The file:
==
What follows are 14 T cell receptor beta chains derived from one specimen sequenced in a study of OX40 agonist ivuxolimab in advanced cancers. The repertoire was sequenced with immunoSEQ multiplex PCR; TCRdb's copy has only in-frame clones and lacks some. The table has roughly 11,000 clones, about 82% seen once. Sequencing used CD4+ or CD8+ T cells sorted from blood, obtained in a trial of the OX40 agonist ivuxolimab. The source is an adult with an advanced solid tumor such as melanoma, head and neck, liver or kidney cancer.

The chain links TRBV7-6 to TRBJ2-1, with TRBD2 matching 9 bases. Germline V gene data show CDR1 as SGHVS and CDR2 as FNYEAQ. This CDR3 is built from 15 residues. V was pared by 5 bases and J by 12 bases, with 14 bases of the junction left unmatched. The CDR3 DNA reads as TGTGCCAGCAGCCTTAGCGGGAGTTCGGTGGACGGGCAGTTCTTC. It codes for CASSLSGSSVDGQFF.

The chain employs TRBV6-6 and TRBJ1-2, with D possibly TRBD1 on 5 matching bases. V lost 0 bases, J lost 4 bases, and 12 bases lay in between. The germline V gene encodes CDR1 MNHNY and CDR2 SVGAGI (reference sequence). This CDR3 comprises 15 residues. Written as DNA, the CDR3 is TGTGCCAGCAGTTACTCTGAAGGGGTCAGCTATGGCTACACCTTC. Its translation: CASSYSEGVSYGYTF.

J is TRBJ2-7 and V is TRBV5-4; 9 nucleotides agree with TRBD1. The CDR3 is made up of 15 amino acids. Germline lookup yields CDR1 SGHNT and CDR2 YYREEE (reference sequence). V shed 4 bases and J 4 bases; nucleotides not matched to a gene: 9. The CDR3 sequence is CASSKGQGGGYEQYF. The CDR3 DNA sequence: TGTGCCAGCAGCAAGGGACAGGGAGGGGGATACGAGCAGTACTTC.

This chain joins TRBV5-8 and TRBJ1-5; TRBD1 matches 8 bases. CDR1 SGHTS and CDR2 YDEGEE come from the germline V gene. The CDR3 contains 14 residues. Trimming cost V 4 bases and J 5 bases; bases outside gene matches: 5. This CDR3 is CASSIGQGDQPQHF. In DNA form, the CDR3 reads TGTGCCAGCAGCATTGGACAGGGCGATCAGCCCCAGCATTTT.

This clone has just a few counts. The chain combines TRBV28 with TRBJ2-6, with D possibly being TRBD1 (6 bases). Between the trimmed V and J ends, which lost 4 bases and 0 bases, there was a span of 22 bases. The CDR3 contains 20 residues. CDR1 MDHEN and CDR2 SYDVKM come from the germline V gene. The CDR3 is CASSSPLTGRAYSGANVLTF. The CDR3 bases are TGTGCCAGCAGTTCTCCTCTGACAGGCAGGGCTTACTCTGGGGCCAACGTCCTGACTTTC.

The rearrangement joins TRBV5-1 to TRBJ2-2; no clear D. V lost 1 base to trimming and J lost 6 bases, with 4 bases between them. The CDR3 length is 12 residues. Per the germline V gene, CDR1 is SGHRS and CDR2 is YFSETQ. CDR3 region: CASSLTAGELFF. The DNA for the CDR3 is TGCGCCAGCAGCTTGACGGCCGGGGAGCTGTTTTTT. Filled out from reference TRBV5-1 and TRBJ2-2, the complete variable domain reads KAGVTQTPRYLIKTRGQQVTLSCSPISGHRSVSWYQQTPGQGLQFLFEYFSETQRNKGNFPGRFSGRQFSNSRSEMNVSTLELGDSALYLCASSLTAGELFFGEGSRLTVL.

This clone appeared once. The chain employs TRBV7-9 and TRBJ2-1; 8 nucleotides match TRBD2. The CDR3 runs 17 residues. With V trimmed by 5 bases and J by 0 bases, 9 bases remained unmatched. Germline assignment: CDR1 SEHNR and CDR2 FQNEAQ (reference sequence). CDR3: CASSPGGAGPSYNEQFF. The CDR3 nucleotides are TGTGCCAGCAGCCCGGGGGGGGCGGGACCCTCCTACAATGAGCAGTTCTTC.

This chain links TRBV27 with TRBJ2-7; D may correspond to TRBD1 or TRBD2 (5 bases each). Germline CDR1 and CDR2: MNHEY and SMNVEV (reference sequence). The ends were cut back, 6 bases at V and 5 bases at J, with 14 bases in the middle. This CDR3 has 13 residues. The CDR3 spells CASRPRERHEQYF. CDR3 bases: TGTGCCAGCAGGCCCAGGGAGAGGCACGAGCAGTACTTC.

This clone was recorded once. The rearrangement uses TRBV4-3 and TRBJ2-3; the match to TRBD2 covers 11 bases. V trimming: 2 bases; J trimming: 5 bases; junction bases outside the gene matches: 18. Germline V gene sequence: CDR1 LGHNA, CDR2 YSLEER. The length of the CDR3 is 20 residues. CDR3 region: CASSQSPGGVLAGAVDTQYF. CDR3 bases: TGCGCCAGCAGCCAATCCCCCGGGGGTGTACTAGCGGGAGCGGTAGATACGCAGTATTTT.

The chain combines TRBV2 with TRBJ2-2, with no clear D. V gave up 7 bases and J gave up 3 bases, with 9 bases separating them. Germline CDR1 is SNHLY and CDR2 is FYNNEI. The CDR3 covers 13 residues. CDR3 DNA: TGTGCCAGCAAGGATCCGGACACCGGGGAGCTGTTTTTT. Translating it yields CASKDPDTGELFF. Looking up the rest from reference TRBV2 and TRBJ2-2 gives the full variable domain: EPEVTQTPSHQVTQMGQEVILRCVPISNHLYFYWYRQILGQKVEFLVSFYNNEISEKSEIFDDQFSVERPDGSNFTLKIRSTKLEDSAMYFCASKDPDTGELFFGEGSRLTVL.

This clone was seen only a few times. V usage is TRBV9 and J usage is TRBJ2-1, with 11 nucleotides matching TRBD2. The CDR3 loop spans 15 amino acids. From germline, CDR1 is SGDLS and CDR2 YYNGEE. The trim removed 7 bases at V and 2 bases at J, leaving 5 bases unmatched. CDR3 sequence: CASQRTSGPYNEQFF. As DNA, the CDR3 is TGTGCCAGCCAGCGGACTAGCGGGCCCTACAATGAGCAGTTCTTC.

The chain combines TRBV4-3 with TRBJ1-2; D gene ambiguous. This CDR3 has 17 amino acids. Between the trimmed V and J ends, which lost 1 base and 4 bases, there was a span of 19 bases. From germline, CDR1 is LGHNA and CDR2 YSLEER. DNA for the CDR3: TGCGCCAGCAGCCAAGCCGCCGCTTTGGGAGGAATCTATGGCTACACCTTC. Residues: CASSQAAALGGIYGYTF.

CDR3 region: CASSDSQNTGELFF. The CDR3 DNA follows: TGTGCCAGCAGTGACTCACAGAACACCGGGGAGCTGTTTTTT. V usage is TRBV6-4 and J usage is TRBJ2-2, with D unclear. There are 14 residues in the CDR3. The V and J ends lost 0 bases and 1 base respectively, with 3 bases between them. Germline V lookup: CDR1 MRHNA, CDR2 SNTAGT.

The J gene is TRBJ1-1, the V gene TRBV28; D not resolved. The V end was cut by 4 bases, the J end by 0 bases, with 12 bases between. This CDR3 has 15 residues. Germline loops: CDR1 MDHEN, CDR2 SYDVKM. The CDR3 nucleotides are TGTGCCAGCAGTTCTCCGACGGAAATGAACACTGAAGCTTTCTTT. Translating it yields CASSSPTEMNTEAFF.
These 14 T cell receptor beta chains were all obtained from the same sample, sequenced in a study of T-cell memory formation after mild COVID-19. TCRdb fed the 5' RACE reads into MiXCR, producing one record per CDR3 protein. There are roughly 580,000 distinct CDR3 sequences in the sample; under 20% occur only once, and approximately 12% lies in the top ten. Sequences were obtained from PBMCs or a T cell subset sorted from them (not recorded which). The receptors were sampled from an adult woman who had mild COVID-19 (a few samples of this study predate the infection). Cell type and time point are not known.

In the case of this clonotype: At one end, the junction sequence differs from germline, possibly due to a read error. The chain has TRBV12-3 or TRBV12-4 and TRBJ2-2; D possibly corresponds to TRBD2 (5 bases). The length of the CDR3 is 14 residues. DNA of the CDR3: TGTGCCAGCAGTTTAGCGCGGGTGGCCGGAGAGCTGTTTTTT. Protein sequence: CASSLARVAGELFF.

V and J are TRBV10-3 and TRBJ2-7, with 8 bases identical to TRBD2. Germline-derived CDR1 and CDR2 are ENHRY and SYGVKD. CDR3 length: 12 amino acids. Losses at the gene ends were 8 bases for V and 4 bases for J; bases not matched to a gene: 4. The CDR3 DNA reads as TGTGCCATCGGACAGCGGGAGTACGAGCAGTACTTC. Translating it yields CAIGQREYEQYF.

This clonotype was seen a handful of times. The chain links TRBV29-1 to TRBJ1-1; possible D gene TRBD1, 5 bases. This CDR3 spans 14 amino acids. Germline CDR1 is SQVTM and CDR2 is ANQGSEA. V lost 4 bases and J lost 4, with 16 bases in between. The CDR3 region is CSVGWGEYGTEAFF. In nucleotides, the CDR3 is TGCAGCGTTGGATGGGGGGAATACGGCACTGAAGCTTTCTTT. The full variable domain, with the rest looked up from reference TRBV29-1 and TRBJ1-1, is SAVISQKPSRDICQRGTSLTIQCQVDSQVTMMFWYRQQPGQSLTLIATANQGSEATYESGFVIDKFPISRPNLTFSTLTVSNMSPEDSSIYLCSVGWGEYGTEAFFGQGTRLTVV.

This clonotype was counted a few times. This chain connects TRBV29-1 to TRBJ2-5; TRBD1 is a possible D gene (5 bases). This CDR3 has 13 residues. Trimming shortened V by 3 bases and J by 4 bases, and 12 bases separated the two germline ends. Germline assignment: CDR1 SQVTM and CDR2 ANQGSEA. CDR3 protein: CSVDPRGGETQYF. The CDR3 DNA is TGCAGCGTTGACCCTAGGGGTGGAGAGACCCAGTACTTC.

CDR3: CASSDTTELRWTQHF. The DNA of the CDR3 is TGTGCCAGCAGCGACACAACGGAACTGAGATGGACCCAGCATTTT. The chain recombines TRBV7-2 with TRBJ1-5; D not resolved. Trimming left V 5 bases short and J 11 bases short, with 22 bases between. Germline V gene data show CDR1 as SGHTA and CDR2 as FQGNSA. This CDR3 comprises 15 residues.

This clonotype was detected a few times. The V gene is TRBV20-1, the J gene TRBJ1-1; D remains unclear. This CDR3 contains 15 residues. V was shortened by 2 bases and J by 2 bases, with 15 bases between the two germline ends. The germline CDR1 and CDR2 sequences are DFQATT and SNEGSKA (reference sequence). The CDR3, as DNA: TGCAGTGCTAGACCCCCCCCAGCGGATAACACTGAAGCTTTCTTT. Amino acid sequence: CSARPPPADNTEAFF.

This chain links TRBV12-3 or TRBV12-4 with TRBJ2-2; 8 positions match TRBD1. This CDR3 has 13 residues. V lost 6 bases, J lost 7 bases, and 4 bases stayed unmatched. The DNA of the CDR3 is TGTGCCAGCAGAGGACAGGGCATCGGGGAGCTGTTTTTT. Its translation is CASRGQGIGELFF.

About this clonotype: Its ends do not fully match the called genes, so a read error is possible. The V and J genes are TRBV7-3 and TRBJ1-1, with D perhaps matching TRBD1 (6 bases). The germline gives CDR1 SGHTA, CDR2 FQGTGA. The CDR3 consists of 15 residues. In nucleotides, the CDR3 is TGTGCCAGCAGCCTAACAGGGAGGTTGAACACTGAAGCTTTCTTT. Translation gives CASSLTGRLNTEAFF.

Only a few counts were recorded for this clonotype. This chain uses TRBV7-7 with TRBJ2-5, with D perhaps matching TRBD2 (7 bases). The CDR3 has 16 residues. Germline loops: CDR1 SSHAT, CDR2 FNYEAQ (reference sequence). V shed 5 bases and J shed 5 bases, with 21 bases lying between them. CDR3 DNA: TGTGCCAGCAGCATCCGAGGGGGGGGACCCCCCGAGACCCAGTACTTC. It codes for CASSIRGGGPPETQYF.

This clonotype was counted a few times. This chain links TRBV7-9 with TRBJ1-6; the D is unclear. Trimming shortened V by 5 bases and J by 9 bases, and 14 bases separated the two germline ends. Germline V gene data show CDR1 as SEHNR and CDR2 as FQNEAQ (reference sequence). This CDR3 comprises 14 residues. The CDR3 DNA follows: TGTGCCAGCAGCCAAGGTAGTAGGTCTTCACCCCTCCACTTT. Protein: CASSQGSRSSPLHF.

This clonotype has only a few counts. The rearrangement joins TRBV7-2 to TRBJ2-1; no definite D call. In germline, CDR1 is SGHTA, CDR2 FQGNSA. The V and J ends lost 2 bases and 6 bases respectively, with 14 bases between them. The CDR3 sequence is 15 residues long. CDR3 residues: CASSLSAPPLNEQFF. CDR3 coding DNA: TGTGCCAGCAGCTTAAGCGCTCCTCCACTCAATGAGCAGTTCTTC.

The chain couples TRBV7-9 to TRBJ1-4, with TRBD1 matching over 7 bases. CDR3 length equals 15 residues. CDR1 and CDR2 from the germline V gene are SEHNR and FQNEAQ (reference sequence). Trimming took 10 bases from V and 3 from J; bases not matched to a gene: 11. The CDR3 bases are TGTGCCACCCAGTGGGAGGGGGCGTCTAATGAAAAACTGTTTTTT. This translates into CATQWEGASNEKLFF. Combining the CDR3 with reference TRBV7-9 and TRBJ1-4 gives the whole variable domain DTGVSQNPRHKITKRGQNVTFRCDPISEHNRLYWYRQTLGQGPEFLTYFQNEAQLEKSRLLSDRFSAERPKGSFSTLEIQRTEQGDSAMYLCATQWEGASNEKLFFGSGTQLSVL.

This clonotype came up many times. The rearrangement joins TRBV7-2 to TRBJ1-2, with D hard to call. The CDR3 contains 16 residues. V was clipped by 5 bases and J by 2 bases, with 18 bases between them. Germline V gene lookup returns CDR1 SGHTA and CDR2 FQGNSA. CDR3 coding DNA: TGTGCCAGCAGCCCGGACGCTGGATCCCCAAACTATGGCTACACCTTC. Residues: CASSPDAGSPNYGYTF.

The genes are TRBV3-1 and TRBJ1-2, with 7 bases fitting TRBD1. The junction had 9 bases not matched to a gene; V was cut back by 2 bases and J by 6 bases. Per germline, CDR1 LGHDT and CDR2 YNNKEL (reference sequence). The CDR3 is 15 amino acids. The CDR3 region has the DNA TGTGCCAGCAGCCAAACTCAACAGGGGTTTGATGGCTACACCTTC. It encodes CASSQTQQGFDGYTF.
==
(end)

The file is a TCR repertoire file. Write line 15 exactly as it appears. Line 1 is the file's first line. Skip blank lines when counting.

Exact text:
The J gene is TRBJ1-1, the V gene TRBV28; D not resolved. The V end was cut by 4 bases, the J end by 0 bases, with 12 bases between. This CDR3 has 15 residues. Germline loops: CDR1 MDHEN, CDR2 SYDVKM. The CDR3 nucleotides are TGTGCCAGCAGTTCTCCGACGGAAATGAACACTGAAGCTTTCTTT. Translating it yields CASSSPTEMNTEAFF.